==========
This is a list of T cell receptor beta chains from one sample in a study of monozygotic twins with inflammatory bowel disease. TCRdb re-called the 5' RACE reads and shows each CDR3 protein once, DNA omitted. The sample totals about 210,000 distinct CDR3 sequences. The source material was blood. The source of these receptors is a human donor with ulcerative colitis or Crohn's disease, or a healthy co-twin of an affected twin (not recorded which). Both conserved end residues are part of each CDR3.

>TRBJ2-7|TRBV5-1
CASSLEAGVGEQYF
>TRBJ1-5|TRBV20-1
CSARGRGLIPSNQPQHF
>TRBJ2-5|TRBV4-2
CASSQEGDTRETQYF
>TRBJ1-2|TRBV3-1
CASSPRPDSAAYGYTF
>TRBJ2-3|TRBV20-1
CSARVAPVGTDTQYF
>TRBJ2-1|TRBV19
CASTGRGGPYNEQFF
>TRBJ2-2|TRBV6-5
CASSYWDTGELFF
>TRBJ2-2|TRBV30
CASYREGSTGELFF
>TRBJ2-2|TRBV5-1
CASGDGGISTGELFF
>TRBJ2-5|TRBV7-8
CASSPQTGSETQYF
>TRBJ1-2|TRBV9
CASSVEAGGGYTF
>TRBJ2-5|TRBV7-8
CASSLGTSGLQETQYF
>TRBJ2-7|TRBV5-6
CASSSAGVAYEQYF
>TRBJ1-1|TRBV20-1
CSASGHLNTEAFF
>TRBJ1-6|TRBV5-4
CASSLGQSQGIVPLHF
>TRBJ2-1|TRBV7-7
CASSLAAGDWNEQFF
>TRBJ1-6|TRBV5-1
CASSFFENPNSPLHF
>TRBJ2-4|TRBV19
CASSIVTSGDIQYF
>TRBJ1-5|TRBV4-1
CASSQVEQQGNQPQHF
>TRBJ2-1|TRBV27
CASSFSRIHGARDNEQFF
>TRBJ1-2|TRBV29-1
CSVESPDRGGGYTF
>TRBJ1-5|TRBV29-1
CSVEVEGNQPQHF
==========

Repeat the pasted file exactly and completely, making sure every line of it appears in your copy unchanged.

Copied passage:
This is a list of T cell receptor beta chains from one sample in a study of monozygotic twins with inflammatory bowel disease. TCRdb re-called the 5' RACE reads and shows each CDR3 protein once, DNA omitted. The sample totals about 210,000 distinct CDR3 sequences. The source material was blood. The source of these receptors is a human donor with ulcerative colitis or Crohn's disease, or a healthy co-twin of an affected twin (not recorded which). Both conserved end residues are part of each CDR3.

>TRBJ2-7|TRBV5-1
CASSLEAGVGEQYF
>TRBJ1-5|TRBV20-1
CSARGRGLIPSNQPQHF
>TRBJ2-5|TRBV4-2
CASSQEGDTRETQYF
>TRBJ1-2|TRBV3-1
CASSPRPDSAAYGYTF
>TRBJ2-3|TRBV20-1
CSARVAPVGTDTQYF
>TRBJ2-1|TRBV19
CASTGRGGPYNEQFF
>TRBJ2-2|TRBV6-5
CASSYWDTGELFF
>TRBJ2-2|TRBV30
CASYREGSTGELFF
>TRBJ2-2|TRBV5-1
CASGDGGISTGELFF
>TRBJ2-5|TRBV7-8
CASSPQTGSETQYF
>TRBJ1-2|TRBV9
CASSVEAGGGYTF
>TRBJ2-5|TRBV7-8
CASSLGTSGLQETQYF
>TRBJ2-7|TRBV5-6
CASSSAGVAYEQYF
>TRBJ1-1|TRBV20-1
CSASGHLNTEAFF
>TRBJ1-6|TRBV5-4
CASSLGQSQGIVPLHF
>TRBJ2-1|TRBV7-7
CASSLAAGDWNEQFF
>TRBJ1-6|TRBV5-1
CASSFFENPNSPLHF
>TRBJ2-4|TRBV19
CASSIVTSGDIQYF
>TRBJ1-5|TRBV4-1
CASSQVEQQGNQPQHF
>TRBJ2-1|TRBV27
CASSFSRIHGARDNEQFF
>TRBJ1-2|TRBV29-1
CSVESPDRGGGYTF
>TRBJ1-5|TRBV29-1
CSVEVEGNQPQHF